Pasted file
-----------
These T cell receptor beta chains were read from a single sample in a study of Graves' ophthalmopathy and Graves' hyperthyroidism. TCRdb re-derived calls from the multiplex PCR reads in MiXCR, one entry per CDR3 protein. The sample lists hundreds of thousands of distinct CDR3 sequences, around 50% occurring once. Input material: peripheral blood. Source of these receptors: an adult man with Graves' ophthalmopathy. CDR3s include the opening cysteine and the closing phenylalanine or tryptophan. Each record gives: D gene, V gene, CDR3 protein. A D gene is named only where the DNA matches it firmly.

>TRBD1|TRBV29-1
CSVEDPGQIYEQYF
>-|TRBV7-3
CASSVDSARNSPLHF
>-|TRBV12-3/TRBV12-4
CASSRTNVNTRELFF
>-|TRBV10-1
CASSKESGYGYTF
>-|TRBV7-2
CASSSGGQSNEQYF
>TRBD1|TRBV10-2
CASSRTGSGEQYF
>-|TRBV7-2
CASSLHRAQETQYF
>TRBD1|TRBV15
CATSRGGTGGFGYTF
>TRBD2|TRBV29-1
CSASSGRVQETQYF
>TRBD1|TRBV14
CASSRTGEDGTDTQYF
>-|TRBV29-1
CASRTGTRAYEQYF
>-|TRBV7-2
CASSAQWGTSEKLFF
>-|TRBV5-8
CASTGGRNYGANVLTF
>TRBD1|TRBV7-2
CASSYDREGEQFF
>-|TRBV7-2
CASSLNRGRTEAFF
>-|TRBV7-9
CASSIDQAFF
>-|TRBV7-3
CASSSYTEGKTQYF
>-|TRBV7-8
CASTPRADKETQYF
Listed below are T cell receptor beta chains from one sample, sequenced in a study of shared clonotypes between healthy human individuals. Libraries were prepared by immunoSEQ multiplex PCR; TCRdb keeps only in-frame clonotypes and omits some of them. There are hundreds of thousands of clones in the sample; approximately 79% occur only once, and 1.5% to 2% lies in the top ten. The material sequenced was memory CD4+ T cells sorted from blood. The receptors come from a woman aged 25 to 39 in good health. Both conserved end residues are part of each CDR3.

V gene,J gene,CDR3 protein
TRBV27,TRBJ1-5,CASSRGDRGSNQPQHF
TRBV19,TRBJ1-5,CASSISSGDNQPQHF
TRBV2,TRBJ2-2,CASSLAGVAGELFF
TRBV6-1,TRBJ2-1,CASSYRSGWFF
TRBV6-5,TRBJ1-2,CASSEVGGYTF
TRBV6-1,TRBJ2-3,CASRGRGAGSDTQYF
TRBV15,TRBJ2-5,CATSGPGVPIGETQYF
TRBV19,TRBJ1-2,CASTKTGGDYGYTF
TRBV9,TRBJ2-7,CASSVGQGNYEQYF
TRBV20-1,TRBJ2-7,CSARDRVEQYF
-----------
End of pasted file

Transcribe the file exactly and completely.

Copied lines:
These T cell receptor beta chains were read from a single sample in a study of Graves' ophthalmopathy and Graves' hyperthyroidism. TCRdb re-derived calls from the multiplex PCR reads in MiXCR, one entry per CDR3 protein. The sample lists hundreds of thousands of distinct CDR3 sequences, around 50% occurring once. Input material: peripheral blood. Source of these receptors: an adult man with Graves' ophthalmopathy. CDR3s include the opening cysteine and the closing phenylalanine or tryptophan. Each record gives: D gene, V gene, CDR3 protein. A D gene is named only where the DNA matches it firmly.

>TRBD1|TRBV29-1
CSVEDPGQIYEQYF
>-|TRBV7-3
CASSVDSARNSPLHF
>-|TRBV12-3/TRBV12-4
CASSRTNVNTRELFF
>-|TRBV10-1
CASSKESGYGYTF
>-|TRBV7-2
CASSSGGQSNEQYF
>TRBD1|TRBV10-2
CASSRTGSGEQYF
>-|TRBV7-2
CASSLHRAQETQYF
>TRBD1|TRBV15
CATSRGGTGGFGYTF
>TRBD2|TRBV29-1
CSASSGRVQETQYF
>TRBD1|TRBV14
CASSRTGEDGTDTQYF
>-|TRBV29-1
CASRTGTRAYEQYF
>-|TRBV7-2
CASSAQWGTSEKLFF
>-|TRBV5-8
CASTGGRNYGANVLTF
>TRBD1|TRBV7-2
CASSYDREGEQFF
>-|TRBV7-2
CASSLNRGRTEAFF
>-|TRBV7-9
CASSIDQAFF
>-|TRBV7-3
CASSSYTEGKTQYF
>-|TRBV7-8
CASTPRADKETQYF
Listed below are T cell receptor beta chains from one sample, sequenced in a study of shared clonotypes between healthy human individuals. Libraries were prepared by immunoSEQ multiplex PCR; TCRdb keeps only in-frame clonotypes and omits some of them. There are hundreds of thousands of clones in the sample; approximately 79% occur only once, and 1.5% to 2% lies in the top ten. The material sequenced was memory CD4+ T cells sorted from blood. The receptors come from a woman aged 25 to 39 in good health. Both conserved end residues are part of each CDR3.

V gene,J gene,CDR3 protein
TRBV27,TRBJ1-5,CASSRGDRGSNQPQHF
TRBV19,TRBJ1-5,CASSISSGDNQPQHF
TRBV2,TRBJ2-2,CASSLAGVAGELFF
TRBV6-1,TRBJ2-1,CASSYRSGWFF
TRBV6-5,TRBJ1-2,CASSEVGGYTF
TRBV6-1,TRBJ2-3,CASRGRGAGSDTQYF
TRBV15,TRBJ2-5,CATSGPGVPIGETQYF
TRBV19,TRBJ1-2,CASTKTGGDYGYTF
TRBV9,TRBJ2-7,CASSVGQGNYEQYF
TRBV20-1,TRBJ2-7,CSARDRVEQYF